At Tate Modern
Sweeney, in Eliot’s Sweeney Agonistes, says he’ll carry Doris off to a cannibal isle (she’s unimpressed). There will be:
Nothing to hear but the sound of the surf.
Nothing at all but three things.
DORIS: What things?
SWEENEY: Birth, and copulation, and death. That’s all, that’s all, that’s all, that’s all. Birth and copulation and death.
DORIS: I’d be bored.
Later the island is praised, in a parody of a popular song, as a place
Where the Gauguin maids
In the banyan shades Wear palm leaf drapery
Under the bam
Under the boo
Under the bamboo tree.
For Sweeney, Gauguin’s women represent the crudest version of the myth of island bliss. But you don’t have to look long at Gauguin’s work (a retrospective is at Tate Modern until 16 January) to realise that bliss is not the subject of his Tahitian pictures. Idols in the shadows announce a world explained by tales of frightening gods, spirits and ghosts. The translations of the Tahitian titles Gauguin wrote on the canvases – Brooding Woman, The Spirit of the Dead Keeps Watch, Why Are You Angry?, What! Are You Jealous? – speak of island lives that are as troubled as any. Gauguin maids, the solemn, solid, bare-breasted, brown girls surrounded by flowers, fruit, trees and the sea, may have entered the popular imagination as images of blissful indolence but a closer look tells you that the pictures are sad. (In a letter to his wife, Mette, he once described the ‘harmony’ of his colours as ‘sombre, sad, frightening’.)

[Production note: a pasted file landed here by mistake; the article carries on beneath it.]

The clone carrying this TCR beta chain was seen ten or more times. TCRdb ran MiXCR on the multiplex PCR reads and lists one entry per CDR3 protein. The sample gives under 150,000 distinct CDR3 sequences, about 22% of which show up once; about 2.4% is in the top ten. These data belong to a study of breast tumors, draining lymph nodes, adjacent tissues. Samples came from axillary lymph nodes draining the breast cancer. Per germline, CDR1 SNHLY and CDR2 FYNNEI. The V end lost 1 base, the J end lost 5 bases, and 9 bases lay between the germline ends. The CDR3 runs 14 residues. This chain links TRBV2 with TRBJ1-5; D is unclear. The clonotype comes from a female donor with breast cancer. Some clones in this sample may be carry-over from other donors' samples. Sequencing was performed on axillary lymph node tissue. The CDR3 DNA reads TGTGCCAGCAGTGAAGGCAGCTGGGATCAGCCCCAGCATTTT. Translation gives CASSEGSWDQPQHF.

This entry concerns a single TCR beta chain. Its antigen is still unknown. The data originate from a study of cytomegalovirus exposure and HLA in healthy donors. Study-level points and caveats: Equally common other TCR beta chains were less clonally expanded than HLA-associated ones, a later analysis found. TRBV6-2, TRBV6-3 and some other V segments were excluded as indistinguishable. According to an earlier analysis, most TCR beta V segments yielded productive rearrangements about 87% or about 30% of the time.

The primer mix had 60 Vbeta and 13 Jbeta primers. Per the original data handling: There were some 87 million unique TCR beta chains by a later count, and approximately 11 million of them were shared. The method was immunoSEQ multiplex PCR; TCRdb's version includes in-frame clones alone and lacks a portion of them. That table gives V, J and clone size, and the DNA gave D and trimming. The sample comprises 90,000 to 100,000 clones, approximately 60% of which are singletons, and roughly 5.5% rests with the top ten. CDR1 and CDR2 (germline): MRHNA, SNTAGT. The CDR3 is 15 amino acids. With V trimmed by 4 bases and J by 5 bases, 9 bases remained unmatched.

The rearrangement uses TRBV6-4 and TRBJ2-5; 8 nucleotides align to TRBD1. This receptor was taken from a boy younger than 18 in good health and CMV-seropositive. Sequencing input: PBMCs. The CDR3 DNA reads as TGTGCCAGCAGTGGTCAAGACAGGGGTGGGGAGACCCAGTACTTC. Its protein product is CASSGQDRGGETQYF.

Although his pursuit of primitive art, life and mythology – Breton or Polynesian, Christian or pagan – was integral to his notion of what he was doing, it illuminates the pictures only fitfully. His power as a painter and his influence on his contemporaries and later generations had more to do with colour and drawing than with the myths. Tahiti, the Marquesas and Brittany matter of course; his strength and imaginative reach cannot be separated from his subject-matter. But of the Symbolists, it is those like Gauguin and Munch, whose myth is personal, whose pictures resist explicit interpretation or baffle those in search of it, that have worn well. No body of work in the period that saw the transformation of art from a commentary on what we see to the creation of imagined or transmuted worlds is so full of hints about what could and did follow. That the idea of a Gauguin maid spread easily beyond the world of high art was an early sign that modern art can become popular art.
Gauguin’s ‘primitive’ way with colour has now become so pervasive that it’s hard to remember that a pink horse or a blue one was once thought to be risible. Areas of unmixed red, blue, green and yellow take on a life of their own, as the gilded backgrounds and blue cloaks of medieval madonnas do, or the pure colours of Indian miniatures. Bring one of his pictures to mind and it is often a patch of strong colour that you remember first: the vermilion field on which Jacob wrestles with the angel in Vision of the Sermon. Pink sand in What! Are You Jealous? The lemon-yellow pillow the girl lies on in Nevermore. The orange foliage and yellow flesh in Yellow Christ. The plum reds and near blacks in still-lifes, the deep greens, pinks and thunderous purples in landscapes. It was a step on the path that led to the Fauve freeing up of the relation between colour and natural appearance that would blossom more beautifully, but in some ways less richly, in Matisse.